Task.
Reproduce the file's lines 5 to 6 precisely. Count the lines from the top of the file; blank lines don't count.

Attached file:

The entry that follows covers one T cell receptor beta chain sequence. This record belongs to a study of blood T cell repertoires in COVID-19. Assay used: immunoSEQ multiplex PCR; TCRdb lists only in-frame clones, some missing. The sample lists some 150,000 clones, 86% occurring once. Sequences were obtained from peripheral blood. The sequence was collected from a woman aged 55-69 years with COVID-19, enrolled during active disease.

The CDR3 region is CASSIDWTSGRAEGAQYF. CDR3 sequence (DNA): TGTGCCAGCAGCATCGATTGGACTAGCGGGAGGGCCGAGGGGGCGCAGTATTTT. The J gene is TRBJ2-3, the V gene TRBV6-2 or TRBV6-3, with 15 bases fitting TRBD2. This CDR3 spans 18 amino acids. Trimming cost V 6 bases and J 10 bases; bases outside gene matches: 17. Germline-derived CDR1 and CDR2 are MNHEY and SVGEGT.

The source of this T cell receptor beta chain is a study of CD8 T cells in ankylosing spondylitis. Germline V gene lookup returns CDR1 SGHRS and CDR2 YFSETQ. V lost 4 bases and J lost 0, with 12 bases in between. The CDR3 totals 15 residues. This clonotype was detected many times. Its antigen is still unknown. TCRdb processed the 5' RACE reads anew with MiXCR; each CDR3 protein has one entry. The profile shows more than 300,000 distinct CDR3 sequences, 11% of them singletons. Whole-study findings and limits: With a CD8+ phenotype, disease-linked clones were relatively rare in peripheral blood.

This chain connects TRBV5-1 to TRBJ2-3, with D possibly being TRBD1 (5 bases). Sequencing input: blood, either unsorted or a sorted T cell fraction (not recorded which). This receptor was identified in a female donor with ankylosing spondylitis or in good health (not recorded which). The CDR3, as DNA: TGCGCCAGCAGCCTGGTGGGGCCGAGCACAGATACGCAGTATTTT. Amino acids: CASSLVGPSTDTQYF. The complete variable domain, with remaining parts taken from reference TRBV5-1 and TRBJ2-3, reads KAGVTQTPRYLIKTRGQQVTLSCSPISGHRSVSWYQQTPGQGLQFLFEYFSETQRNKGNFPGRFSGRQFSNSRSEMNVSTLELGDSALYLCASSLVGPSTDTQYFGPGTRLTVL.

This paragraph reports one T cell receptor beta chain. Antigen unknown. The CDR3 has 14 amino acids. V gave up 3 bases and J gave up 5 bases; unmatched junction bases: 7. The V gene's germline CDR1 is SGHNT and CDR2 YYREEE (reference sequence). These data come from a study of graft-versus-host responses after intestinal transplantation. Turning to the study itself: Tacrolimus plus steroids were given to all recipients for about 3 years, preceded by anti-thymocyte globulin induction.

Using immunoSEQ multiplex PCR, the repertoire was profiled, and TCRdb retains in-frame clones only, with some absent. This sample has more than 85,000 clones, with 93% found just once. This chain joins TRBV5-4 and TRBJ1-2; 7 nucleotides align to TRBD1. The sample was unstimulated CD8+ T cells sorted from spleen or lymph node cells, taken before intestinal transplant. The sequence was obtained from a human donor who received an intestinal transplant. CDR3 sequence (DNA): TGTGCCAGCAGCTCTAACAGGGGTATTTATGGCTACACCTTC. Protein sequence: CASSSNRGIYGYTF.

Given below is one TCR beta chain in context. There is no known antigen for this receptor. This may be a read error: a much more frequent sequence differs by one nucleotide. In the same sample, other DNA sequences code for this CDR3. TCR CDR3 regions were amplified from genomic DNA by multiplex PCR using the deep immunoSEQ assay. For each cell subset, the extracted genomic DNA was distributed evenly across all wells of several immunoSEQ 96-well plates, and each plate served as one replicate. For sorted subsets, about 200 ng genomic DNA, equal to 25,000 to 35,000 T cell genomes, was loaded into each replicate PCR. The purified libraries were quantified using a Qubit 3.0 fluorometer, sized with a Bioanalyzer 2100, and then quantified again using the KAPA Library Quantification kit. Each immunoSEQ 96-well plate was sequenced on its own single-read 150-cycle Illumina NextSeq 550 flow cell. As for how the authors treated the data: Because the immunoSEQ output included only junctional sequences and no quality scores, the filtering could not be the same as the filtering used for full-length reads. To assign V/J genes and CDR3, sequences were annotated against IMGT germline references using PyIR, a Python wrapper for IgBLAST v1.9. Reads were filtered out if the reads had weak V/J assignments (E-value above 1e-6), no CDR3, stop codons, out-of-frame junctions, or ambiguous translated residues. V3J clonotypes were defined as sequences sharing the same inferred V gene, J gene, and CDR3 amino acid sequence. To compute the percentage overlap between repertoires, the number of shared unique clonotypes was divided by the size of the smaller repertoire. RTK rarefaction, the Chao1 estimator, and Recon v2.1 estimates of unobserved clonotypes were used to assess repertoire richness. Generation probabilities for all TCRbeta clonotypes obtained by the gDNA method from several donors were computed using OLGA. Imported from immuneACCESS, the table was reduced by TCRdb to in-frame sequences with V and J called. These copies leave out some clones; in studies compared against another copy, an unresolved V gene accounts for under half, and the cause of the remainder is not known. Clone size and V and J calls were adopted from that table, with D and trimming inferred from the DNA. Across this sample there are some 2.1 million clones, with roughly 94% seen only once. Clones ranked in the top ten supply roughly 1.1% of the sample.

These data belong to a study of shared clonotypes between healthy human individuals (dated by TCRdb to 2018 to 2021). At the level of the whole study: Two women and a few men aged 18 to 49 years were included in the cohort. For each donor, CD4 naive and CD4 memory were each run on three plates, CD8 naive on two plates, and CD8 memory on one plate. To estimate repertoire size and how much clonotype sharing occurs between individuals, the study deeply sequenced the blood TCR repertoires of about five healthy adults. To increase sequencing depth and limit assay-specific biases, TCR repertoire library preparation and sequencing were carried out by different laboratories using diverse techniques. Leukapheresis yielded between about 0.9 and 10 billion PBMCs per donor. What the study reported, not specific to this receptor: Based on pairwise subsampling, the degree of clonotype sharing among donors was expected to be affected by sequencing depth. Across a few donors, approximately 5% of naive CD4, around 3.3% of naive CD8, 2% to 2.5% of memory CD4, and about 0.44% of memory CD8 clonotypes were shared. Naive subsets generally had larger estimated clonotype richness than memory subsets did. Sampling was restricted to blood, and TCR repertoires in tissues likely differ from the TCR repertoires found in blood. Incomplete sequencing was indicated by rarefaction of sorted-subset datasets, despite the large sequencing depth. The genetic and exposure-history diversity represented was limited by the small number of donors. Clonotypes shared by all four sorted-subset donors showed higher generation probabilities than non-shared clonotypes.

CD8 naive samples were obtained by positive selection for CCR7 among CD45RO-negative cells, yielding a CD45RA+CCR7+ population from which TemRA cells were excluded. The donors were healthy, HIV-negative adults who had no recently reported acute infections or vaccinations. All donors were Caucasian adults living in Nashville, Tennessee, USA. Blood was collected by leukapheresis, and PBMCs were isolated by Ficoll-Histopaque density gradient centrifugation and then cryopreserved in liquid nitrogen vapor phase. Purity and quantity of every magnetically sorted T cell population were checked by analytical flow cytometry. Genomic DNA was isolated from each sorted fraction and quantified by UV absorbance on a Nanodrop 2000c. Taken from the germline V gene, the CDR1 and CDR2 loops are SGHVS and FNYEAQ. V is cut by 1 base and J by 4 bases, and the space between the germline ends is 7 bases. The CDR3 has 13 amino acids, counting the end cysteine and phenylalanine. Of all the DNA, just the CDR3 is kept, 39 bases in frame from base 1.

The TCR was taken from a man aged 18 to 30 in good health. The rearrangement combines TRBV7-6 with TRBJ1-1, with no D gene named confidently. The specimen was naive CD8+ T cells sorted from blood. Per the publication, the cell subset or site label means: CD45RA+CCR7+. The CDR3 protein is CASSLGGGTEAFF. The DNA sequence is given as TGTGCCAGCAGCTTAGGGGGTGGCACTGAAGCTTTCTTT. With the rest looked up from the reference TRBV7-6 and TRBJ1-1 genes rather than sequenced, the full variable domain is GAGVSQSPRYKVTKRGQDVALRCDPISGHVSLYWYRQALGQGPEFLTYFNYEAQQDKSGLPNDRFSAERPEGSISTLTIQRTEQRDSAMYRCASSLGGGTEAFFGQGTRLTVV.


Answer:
This paragraph reports one T cell receptor beta chain. Antigen unknown. The CDR3 has 14 amino acids. V gave up 3 bases and J gave up 5 bases; unmatched junction bases: 7. The V gene's germline CDR1 is SGHNT and CDR2 YYREEE (reference sequence). These data come from a study of graft-versus-host responses after intestinal transplantation. Turning to the study itself: Tacrolimus plus steroids were given to all recipients for about 3 years, preceded by anti-thymocyte globulin induction.

Using immunoSEQ multiplex PCR, the repertoire was profiled, and TCRdb retains in-frame clones only, with some absent. This sample has more than 85,000 clones, with 93% found just once. This chain joins TRBV5-4 and TRBJ1-2; 7 nucleotides align to TRBD1. The sample was unstimulated CD8+ T cells sorted from spleen or lymph node cells, taken before intestinal transplant. The sequence was obtained from a human donor who received an intestinal transplant. CDR3 sequence (DNA): TGTGCCAGCAGCTCTAACAGGGGTATTTATGGCTACACCTTC. Protein sequence: CASSSNRGIYGYTF.